This e-mail was originally sent to signatories of this Open Letter on April 16, 2016.
When we came together last summer to oppose false accusations of anti-Semitism within the movement for Palestine, we agreed, “We are painfully aware that there are well funded opponents who spare no effort to undermine and divide this movement for justice and human rights in Palestine.”
Unfortunately, we were right.
When Alison Weir gave a talk last month in Walnut Creek, California, anonymous Zionist activists used false accusations of anti-Semitism from US Campaign and Jewish Voice for Peace to mobilize protests against the talk. One of the Zionist protesters then physically assaulted a woman in the audience and was arrested by police.
When eminent Stanford professor David Palumbo-Liu recommended If Americans Knew in an article written in Salon, a writer at the Zionist Tablet Mag began smearing the professor — making liberal use of the accusations provided by US Campaign and Jewish Voice for Peace. Unfortunately, it appears that Professor Palumbo-Liu, conceding that If Americans Knew provides useful information from reliable sources, felt compelled to withdraw his recommendation.
And perhaps most regrettably, Stanford Students for Justice in Palestine attempted to censor Amena El-Ashkar, a guest speaker from a Palestinian refugee camp in Lebanon, from challenging Israel’s “right to exist”. When the speaker, understandably infuriated, called off the talk, Stanford SJP tried to cover up censoring their own guest by falsely blaming it on Alison Weir — making full use of JVP’s accusations. Alison was in the audience and had provided informational flyers for the talk — one of which, written by John Whitbeck, argues against Israel’s so-called “right to exist”. Alison wasn’t even presenting! And that same student group recommends If Americans Knew on their own website! The Students claim that Alison “refused to leave,” causing them to cancel the talk, but El-Ashkar says that she — not the Students — called off the talk out of frustration with attempted censorship. Alison Weir denies being asked to leave and no security personnel were ever called to remove anyone.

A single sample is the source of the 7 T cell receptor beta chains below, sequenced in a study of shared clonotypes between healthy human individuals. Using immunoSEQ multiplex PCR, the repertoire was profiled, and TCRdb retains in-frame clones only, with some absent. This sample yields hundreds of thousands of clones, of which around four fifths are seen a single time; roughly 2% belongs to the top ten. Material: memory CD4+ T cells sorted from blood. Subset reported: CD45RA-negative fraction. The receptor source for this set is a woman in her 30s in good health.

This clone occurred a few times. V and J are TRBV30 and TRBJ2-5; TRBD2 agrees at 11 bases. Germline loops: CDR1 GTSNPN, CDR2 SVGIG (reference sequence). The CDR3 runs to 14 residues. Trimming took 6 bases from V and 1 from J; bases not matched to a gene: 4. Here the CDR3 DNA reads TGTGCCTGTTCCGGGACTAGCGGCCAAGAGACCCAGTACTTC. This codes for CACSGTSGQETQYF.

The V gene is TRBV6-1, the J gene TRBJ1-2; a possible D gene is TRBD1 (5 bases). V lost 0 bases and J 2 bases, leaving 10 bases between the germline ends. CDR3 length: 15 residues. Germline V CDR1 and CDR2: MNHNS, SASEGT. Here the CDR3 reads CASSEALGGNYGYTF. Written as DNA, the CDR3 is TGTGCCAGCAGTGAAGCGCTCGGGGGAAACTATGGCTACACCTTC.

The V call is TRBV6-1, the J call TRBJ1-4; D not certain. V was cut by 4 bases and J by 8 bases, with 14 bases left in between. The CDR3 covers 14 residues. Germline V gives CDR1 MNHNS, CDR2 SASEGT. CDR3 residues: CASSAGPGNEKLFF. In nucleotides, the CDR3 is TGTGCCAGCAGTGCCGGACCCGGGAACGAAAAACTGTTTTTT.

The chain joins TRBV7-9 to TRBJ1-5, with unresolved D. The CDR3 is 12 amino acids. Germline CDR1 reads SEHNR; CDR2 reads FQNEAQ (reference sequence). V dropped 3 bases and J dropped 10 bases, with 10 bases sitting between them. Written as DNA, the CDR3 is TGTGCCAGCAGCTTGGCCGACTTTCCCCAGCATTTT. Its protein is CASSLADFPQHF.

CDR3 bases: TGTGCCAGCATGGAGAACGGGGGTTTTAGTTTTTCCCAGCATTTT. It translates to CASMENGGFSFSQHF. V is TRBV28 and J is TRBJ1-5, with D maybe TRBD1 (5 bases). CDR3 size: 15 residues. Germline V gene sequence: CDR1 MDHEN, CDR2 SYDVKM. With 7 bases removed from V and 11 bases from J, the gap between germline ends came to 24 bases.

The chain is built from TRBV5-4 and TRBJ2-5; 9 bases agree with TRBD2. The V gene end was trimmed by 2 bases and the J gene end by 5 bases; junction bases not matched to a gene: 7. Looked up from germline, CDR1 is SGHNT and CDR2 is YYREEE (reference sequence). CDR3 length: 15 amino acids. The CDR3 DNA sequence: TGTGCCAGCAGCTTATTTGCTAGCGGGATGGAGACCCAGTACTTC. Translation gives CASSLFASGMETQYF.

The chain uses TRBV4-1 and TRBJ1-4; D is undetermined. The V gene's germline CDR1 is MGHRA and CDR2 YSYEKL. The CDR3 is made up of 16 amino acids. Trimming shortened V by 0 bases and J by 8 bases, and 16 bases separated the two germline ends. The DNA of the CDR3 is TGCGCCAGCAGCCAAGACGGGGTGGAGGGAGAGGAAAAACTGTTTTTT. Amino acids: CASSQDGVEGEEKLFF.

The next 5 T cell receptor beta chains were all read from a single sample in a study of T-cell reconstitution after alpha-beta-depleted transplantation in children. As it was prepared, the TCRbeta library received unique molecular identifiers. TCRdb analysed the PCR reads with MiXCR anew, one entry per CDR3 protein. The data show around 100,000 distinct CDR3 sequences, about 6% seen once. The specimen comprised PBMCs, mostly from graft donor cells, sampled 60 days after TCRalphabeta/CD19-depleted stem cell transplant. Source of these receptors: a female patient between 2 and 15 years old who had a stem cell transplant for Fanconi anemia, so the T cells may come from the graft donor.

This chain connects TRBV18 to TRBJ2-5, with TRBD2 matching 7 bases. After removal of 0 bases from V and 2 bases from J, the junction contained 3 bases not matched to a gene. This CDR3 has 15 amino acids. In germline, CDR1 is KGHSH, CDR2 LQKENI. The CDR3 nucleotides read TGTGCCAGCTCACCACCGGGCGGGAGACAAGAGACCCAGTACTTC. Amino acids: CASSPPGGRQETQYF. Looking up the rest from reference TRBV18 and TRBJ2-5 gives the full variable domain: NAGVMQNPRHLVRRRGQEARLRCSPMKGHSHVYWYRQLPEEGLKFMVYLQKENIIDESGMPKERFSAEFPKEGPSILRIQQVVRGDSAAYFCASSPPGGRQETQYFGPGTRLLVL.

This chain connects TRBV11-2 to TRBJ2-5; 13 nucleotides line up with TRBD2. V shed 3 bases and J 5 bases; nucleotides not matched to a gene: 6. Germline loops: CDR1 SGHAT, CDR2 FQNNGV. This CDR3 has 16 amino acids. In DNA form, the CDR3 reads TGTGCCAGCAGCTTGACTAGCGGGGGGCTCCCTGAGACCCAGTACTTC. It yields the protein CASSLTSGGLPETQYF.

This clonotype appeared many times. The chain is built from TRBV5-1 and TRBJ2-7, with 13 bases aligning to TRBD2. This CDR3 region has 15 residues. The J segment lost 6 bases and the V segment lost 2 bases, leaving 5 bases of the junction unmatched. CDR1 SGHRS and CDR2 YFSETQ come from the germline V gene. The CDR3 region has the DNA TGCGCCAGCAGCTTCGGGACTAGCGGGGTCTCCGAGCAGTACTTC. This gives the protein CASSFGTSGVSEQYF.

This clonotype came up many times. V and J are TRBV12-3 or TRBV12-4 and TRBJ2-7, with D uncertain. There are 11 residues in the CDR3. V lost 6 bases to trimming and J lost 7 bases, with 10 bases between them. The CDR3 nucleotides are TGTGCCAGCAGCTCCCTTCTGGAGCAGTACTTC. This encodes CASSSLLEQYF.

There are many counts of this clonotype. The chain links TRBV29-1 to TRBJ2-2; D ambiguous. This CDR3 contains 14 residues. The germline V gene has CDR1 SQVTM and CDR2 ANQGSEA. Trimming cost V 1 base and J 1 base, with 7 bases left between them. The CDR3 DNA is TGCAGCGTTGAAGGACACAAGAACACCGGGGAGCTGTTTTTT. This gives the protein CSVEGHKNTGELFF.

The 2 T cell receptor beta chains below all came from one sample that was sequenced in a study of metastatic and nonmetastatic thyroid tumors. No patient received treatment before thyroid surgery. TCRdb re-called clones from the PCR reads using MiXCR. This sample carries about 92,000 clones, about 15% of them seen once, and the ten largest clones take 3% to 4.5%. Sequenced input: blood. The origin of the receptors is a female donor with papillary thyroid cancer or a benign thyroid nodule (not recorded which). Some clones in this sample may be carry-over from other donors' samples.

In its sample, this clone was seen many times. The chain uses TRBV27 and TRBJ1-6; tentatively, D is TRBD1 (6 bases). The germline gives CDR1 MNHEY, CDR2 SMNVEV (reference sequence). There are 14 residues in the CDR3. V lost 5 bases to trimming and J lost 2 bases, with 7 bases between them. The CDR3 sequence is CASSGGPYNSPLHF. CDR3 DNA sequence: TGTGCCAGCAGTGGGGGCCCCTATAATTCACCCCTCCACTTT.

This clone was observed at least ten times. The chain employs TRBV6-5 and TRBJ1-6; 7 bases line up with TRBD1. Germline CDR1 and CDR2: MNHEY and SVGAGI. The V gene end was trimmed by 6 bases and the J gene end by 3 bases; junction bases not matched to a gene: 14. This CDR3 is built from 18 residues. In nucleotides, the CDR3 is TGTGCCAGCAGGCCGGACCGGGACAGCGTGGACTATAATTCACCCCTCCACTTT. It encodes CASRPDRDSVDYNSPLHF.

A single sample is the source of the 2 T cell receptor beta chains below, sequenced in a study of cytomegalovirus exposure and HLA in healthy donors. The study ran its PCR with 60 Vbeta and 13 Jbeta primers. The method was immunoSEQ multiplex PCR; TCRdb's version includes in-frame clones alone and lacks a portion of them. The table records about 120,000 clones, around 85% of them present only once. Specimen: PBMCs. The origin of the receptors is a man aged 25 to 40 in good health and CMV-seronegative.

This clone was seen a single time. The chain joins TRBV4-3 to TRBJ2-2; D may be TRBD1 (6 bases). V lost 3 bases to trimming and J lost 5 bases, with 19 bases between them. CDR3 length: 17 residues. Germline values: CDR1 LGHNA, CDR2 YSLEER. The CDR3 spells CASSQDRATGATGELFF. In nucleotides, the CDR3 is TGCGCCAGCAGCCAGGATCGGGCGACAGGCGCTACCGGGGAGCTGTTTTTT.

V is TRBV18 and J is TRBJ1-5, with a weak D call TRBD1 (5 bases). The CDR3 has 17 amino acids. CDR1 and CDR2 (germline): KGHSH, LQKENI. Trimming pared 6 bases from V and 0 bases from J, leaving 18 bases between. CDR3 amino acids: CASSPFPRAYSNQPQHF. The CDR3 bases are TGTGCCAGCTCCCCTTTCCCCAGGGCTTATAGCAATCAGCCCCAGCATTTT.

Watch Palestinian refugee from Lebanon, Amena El-Ashkar explain why she was censored at Stanford.
The students have since conceded that they attempted to censor the talk out of fear of campus repression, but have not issued any apologies to Ms. El-Ashkar and insist that Alison Weir is to blame.
Unfortunately, it appears that the damage from these attacks is still resonating — to the point that information sessions, Stanford professors, and even Palestinian refugees from Lebanon — have to pay the price.
Here’s what you can do:
1. Don’t let Zionist activists shut down talks. You can attend one yourself here.
3. Take Dr. Palumbo-Liu’s advice. Visit If Americans Knew for news and analysis!s!
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